As I understand it, most employers hire from the same ethnic group to reduce conflict within the workplace. Also as I understand it, the few places which have moved past this idea are doing just fine with a variety of backgrounds among their employees. Good for them.

People are very open about being what amounts to racist here: even the most educated folk make generalisations based on nationality when they hire or interact with someone, ourselves included. Few question that. We try. Sometimes we do OK.

Anyway, back to my happy McDonalds story. Whenever we go we are waited upon by the most courteous, thoughful, and genuinely helpful McDonalds employees you have ever seen. It's like being served by Snow White and the Seven Dwarfs, minus Grumpy. Seriously. Radiant smiles, especially if I do my one-trick pony deal and use a little Tagalog to greet and thank them.

I really should learn how to say more. Hold on, the order for the kids would be, according to Google language tools: Chicken tipak masaya pagkain na may matamis at maasim sarsa at kahel dyus at isang lalaki at isang babae laruan at dalawang yelo creams mangyaring.

Oh dear. I suppose I could remember the "yelo cream" bit for ice cream, that fabulous deal at 1 dirham for a cone. Fabulous except that it melts really, really fast. My kids are going to learn to be the fastest soft serve ice cream cone eaters in history by the time we come back to the states. The orange juice (kahel dyus, apparently) is fresh squeezed and absolutely delicious, and the apple juice tastes like real apple, and is pulpy.

The Arab States have the best juices. No question. I'll drool about them to you another day.

During Ramadan the McDonalds are decorated with what we would call Christmas lights. I suppose here they would be Ramadan, or maybe celebration lights. (The houses are lavishly decorated with them for weddings as well.) Always with white bulbs. Last year during Ramadan seeing the McDonalds, all a -glow with the lights, Bethy said, much to our amusement, "Look! The McDonalds is happy because it's after sundown and we can eat there now!"

Another difference would be that there are no outdoor playspaces that I've seen at the McDonalds. Sometimes there are indoor ones, and there is a special room in many of the restaurant for the kids to go sit and eat their Happy Meals with TVs that play Tom and Jerry cartoons relentlessly. Tom and Jerry is very big here.

I hate Tom and Jerry.

Happily for me, our kids have somehow not discovered the TV room yet. Probably because we rarely dine in, doing more guerilla drive-by kind of feedings. But if we did, that is the cleanest McDonalds you could ever hope to be in. One day I managed to bus my own tray and the cleaning man was mortified. At the very least he will take the tray from you and put it in the garbage, and if he feels brave he will ask if you enjoyed your meal. The manager always asks if you are there more than 10 minutes or walk past him even as he juggles the orders with a smile.

I read a great article on Lonely about how in some places in the Middle East there really are no other Western restaurants, how people save up money and dress in their best to go dine there for a special occasion, perhaps once or twice a year. I remember feeling that McDonalds was a special treat when I was little, and a birthday party there for some lucky kid, ooh and whoo-hoo! Now when we eat there I feel that nutritionally, we're slumming. I suppose if we ate there much less it could become a special treat, instead of snarling that assertion at the kids when they're acting up in line.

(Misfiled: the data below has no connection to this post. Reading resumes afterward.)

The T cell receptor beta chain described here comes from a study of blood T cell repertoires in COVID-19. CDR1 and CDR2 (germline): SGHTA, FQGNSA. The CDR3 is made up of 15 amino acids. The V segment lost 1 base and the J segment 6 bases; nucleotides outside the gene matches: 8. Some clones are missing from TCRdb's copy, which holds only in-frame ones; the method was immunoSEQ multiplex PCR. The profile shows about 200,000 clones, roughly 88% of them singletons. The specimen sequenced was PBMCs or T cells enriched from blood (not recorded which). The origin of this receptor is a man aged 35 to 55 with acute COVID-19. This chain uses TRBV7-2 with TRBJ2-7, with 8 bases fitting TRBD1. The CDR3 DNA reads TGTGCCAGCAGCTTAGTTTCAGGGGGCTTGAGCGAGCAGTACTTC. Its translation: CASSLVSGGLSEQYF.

Hard for an expat. Often we are craving home, and craving salt, and craving comfort food. If that doesn't add up to McDonalds french fries, I don't know what does.

The special menu item here is the McArabia, which cracks me up. With more calories than a Big Mac, it's kind of fattening for even a McDonalds run. I tried it exactly once. Pretty good. Two grilled patties of chicken or kofta (spiced beef, very similar to a gyro) served with onions, lettuce, tomatoes, and some oh-dear-that-is-tasty garlic mayonnaise, all wrapped in arabic flatbread. About the same, calorie and fat-wise, as two cheeseburgers. Sheesh, skip the fries. And who wants to do that?

Or better yet, do like I do and steal some of the kids' fries to go with your Diet Coke -a new and bad habit I picked up during Ramadan -the drink, not the snitching from kids bit, I've done that forever.

I had to laugh the other day when a well-travelled British friend of mine was giving recommendations for hotels in Singapore. One hotel's particular appeal was "it's close to McDonalds!"

I do believe he was making a comment on us being Americans. Or at least Americans with kids.

A comment we undoubtedly deserve.

I'll make sure to put a little x on the map...just in case.

(footnote from on the road...we found the Chiang Mai Thailand McDonalds---shocker, I know, and the pie flavors were broccoli or corn. Well, that's different!)

Saturday, November 21, 2009

We are the champions of the world

Sariya posted: As for a question, what do I ask you since I'm living here, too? Alas, I don't get out much at all and am longing for someone to visit from the U.S. I haven't been to the Burj Al Arab, Jumeirah Beach Park, or even Madinat Jumeirah since I've arrived back in January! So my question/request is: What are the top 10 activities/things to see in Dubai?

Interestingly, Aaron, the author of the extremely well-known blog An Englishman In Dubai had a post on this just the other day: feel I need at least 2 lists, and here they are. I also have a list lurking of things we haven't done here yet that we want to do, but I feel it would be cheating to put any of those up until we actually go do them!